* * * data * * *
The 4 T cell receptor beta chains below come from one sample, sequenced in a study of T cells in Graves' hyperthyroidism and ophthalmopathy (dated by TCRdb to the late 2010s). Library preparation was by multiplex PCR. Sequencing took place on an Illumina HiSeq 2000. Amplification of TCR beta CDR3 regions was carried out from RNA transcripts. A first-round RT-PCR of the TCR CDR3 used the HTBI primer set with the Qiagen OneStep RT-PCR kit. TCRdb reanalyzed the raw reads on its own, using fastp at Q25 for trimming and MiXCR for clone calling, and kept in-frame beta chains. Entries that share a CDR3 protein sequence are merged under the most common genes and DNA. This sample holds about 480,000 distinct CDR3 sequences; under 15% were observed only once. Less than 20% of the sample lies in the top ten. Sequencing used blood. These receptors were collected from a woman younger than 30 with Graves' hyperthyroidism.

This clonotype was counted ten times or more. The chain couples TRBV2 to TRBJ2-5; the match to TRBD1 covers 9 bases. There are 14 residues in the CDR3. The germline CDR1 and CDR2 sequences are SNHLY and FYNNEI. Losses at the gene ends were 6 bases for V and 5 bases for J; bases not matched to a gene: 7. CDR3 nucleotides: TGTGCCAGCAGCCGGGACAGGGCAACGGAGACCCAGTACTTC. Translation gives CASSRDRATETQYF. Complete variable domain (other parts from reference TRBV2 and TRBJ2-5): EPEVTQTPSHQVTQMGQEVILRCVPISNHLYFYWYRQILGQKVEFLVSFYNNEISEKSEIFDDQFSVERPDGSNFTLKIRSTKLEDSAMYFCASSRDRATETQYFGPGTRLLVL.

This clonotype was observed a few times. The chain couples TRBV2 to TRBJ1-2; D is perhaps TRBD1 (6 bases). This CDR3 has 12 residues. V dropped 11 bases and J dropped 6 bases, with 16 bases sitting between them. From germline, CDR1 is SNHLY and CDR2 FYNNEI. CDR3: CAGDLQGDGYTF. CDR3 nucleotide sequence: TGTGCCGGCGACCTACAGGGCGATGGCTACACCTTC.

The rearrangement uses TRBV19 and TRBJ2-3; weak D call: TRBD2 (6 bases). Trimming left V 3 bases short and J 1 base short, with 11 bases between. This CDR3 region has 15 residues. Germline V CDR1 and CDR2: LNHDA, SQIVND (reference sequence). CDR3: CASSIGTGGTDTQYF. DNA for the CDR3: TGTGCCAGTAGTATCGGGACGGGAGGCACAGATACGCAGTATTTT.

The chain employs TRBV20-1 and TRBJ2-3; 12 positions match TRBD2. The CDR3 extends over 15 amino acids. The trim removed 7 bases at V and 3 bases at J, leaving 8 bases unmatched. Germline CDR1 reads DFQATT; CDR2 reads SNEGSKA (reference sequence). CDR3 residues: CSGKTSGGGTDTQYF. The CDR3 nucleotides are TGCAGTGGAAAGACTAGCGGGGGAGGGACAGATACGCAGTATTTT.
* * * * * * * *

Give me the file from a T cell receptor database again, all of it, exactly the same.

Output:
The 4 T cell receptor beta chains below come from one sample, sequenced in a study of T cells in Graves' hyperthyroidism and ophthalmopathy (dated by TCRdb to the late 2010s). Library preparation was by multiplex PCR. Sequencing took place on an Illumina HiSeq 2000. Amplification of TCR beta CDR3 regions was carried out from RNA transcripts. A first-round RT-PCR of the TCR CDR3 used the HTBI primer set with the Qiagen OneStep RT-PCR kit. TCRdb reanalyzed the raw reads on its own, using fastp at Q25 for trimming and MiXCR for clone calling, and kept in-frame beta chains. Entries that share a CDR3 protein sequence are merged under the most common genes and DNA. This sample holds about 480,000 distinct CDR3 sequences; under 15% were observed only once. Less than 20% of the sample lies in the top ten. Sequencing used blood. These receptors were collected from a woman younger than 30 with Graves' hyperthyroidism.

This clonotype was counted ten times or more. The chain couples TRBV2 to TRBJ2-5; the match to TRBD1 covers 9 bases. There are 14 residues in the CDR3. The germline CDR1 and CDR2 sequences are SNHLY and FYNNEI. Losses at the gene ends were 6 bases for V and 5 bases for J; bases not matched to a gene: 7. CDR3 nucleotides: TGTGCCAGCAGCCGGGACAGGGCAACGGAGACCCAGTACTTC. Translation gives CASSRDRATETQYF. Complete variable domain (other parts from reference TRBV2 and TRBJ2-5): EPEVTQTPSHQVTQMGQEVILRCVPISNHLYFYWYRQILGQKVEFLVSFYNNEISEKSEIFDDQFSVERPDGSNFTLKIRSTKLEDSAMYFCASSRDRATETQYFGPGTRLLVL.

This clonotype was observed a few times. The chain couples TRBV2 to TRBJ1-2; D is perhaps TRBD1 (6 bases). This CDR3 has 12 residues. V dropped 11 bases and J dropped 6 bases, with 16 bases sitting between them. From germline, CDR1 is SNHLY and CDR2 FYNNEI. CDR3: CAGDLQGDGYTF. CDR3 nucleotide sequence: TGTGCCGGCGACCTACAGGGCGATGGCTACACCTTC.

The rearrangement uses TRBV19 and TRBJ2-3; weak D call: TRBD2 (6 bases). Trimming left V 3 bases short and J 1 base short, with 11 bases between. This CDR3 region has 15 residues. Germline V CDR1 and CDR2: LNHDA, SQIVND (reference sequence). CDR3: CASSIGTGGTDTQYF. DNA for the CDR3: TGTGCCAGTAGTATCGGGACGGGAGGCACAGATACGCAGTATTTT.

The chain employs TRBV20-1 and TRBJ2-3; 12 positions match TRBD2. The CDR3 extends over 15 amino acids. The trim removed 7 bases at V and 3 bases at J, leaving 8 bases unmatched. Germline CDR1 reads DFQATT; CDR2 reads SNEGSKA (reference sequence). CDR3 residues: CSGKTSGGGTDTQYF. The CDR3 nucleotides are TGCAGTGGAAAGACTAGCGGGGGAGGGACAGATACGCAGTATTTT.